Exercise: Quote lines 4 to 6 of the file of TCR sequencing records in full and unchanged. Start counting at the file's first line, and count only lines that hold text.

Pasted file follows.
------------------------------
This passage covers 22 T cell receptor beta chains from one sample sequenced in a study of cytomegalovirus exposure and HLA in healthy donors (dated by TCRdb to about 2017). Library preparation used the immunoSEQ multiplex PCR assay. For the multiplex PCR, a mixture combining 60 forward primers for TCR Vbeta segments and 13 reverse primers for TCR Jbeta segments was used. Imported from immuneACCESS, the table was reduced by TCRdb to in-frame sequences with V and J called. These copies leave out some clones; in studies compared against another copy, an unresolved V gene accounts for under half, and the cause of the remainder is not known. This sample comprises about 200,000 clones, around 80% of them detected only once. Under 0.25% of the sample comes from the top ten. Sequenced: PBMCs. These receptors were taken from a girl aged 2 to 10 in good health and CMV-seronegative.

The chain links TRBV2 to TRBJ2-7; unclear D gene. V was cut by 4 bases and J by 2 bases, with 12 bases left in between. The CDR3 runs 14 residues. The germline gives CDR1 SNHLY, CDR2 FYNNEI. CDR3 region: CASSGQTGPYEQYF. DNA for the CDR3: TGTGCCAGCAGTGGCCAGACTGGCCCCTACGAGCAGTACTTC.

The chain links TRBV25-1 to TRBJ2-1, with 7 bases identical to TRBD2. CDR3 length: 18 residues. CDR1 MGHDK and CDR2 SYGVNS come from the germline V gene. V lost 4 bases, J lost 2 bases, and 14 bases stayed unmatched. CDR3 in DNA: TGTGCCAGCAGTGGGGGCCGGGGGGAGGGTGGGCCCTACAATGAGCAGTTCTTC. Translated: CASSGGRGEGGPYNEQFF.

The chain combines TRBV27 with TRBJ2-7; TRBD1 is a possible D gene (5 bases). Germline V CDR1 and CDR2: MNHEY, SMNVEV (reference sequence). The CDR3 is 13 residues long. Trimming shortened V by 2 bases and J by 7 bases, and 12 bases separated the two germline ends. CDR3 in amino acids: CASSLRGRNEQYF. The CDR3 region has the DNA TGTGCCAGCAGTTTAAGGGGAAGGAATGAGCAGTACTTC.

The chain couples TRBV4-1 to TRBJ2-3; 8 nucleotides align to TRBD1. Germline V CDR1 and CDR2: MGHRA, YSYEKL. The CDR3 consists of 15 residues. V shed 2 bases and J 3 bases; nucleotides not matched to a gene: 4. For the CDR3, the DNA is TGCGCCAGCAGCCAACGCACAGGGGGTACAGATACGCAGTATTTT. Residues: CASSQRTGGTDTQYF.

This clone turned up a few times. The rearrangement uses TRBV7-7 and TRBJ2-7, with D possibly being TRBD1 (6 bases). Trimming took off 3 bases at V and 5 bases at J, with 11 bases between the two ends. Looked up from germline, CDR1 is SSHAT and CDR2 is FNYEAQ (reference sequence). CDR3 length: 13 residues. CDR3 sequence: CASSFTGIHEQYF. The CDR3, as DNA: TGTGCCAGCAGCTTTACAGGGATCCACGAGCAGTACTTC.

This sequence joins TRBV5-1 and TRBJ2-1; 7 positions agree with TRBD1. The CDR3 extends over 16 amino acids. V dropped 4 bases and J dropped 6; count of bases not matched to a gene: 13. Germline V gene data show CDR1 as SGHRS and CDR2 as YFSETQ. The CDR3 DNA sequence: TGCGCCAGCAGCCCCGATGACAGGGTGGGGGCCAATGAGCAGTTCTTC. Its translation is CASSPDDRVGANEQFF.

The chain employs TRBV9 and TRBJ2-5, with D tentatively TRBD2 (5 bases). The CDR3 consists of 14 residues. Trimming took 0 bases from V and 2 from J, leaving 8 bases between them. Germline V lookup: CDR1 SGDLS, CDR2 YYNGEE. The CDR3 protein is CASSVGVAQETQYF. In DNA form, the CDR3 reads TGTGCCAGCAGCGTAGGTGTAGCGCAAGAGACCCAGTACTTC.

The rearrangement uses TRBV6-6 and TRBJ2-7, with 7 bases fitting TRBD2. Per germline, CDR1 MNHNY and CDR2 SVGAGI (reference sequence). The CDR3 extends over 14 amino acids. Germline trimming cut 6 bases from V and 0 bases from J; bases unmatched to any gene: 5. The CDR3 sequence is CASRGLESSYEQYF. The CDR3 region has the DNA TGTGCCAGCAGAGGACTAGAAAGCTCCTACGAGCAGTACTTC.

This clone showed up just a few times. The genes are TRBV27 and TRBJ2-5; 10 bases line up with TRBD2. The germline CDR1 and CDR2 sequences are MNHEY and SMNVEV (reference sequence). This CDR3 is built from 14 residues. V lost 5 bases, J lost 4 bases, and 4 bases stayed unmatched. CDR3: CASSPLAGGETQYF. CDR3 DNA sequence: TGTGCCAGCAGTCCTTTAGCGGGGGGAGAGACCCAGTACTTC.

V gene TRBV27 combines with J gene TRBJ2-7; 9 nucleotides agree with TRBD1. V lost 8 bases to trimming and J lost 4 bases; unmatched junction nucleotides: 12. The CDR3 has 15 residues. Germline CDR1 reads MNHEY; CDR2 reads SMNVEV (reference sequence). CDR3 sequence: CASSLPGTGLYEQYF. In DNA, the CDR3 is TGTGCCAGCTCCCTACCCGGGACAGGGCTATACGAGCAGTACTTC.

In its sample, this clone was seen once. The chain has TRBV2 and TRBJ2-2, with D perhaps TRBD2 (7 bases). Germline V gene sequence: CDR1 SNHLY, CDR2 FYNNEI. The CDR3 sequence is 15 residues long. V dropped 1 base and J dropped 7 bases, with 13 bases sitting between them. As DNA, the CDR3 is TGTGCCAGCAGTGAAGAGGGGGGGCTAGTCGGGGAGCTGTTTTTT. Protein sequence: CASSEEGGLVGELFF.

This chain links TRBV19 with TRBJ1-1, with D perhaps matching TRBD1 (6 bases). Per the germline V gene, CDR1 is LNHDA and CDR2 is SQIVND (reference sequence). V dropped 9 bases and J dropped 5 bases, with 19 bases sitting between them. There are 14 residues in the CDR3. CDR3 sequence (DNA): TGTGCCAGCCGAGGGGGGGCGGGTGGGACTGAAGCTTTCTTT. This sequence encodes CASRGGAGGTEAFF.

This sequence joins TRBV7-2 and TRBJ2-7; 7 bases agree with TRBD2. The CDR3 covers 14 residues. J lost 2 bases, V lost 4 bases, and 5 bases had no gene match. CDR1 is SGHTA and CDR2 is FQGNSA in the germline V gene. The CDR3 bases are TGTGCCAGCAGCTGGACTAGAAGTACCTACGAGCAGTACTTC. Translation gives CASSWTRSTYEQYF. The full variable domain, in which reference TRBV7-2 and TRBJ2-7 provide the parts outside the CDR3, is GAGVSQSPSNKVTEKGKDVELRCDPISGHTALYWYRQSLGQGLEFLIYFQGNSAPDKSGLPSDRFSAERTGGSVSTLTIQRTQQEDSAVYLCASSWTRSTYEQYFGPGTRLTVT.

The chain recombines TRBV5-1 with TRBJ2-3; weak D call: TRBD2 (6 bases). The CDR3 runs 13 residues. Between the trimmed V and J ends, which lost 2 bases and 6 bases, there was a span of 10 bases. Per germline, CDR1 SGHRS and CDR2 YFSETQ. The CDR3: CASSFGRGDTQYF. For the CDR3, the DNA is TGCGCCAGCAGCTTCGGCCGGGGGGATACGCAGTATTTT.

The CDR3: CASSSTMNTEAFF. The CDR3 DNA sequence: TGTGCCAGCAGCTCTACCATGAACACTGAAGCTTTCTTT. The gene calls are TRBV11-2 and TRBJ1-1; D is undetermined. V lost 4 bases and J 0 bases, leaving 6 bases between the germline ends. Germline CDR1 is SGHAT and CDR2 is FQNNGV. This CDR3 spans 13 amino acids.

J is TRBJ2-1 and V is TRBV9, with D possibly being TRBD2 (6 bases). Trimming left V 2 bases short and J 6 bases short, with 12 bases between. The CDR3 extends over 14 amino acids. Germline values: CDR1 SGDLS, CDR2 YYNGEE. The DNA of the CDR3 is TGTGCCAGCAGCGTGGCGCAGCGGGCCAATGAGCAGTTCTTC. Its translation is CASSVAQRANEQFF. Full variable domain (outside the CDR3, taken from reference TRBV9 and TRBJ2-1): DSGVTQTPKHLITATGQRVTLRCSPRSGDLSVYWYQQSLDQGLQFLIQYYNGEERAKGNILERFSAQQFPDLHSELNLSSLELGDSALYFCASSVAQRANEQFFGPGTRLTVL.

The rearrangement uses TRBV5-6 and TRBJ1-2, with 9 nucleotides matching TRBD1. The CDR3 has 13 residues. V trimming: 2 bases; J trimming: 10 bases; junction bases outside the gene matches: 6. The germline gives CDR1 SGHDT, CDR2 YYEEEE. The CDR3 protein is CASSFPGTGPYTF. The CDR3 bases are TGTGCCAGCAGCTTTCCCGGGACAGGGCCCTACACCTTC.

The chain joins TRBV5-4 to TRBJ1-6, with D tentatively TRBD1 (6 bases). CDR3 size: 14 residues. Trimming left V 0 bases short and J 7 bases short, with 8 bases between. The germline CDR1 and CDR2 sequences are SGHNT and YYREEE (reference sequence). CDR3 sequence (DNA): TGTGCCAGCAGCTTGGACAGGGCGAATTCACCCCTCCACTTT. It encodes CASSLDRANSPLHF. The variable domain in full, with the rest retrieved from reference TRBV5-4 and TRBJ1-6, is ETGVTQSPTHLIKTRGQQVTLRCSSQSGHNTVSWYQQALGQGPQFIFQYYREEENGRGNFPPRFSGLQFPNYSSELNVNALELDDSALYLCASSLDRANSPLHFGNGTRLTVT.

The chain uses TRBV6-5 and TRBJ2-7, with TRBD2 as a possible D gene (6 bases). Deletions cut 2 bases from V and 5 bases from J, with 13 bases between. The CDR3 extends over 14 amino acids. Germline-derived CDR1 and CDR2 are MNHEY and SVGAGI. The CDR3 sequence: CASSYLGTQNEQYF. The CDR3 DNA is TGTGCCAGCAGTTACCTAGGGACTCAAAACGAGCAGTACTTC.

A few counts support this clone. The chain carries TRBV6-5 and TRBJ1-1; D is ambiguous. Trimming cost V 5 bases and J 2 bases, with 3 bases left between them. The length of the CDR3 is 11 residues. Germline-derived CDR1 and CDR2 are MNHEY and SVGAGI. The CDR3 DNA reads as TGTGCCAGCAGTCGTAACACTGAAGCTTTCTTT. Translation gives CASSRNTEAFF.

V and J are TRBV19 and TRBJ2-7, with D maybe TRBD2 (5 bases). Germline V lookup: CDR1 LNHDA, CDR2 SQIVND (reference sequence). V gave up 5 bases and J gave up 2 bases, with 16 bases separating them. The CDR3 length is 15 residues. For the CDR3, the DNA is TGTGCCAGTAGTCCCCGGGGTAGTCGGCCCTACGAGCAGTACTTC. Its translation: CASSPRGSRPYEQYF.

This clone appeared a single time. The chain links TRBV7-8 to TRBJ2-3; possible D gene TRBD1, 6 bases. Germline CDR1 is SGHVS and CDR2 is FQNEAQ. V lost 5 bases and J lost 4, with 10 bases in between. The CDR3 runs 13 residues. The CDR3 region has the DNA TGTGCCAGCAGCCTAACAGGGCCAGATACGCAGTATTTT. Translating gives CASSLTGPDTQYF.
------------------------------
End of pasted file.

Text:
The chain combines TRBV27 with TRBJ2-7; TRBD1 is a possible D gene (5 bases). Germline V CDR1 and CDR2: MNHEY, SMNVEV (reference sequence). The CDR3 is 13 residues long. Trimming shortened V by 2 bases and J by 7 bases, and 12 bases separated the two germline ends. CDR3 in amino acids: CASSLRGRNEQYF. The CDR3 region has the DNA TGTGCCAGCAGTTTAAGGGGAAGGAATGAGCAGTACTTC.

The chain couples TRBV4-1 to TRBJ2-3; 8 nucleotides align to TRBD1. Germline V CDR1 and CDR2: MGHRA, YSYEKL. The CDR3 consists of 15 residues. V shed 2 bases and J 3 bases; nucleotides not matched to a gene: 4. For the CDR3, the DNA is TGCGCCAGCAGCCAACGCACAGGGGGTACAGATACGCAGTATTTT. Residues: CASSQRTGGTDTQYF.

This clone turned up a few times. The rearrangement uses TRBV7-7 and TRBJ2-7, with D possibly being TRBD1 (6 bases). Trimming took off 3 bases at V and 5 bases at J, with 11 bases between the two ends. Looked up from germline, CDR1 is SSHAT and CDR2 is FNYEAQ (reference sequence). CDR3 length: 13 residues. CDR3 sequence: CASSFTGIHEQYF. The CDR3, as DNA: TGTGCCAGCAGCTTTACAGGGATCCACGAGCAGTACTTC.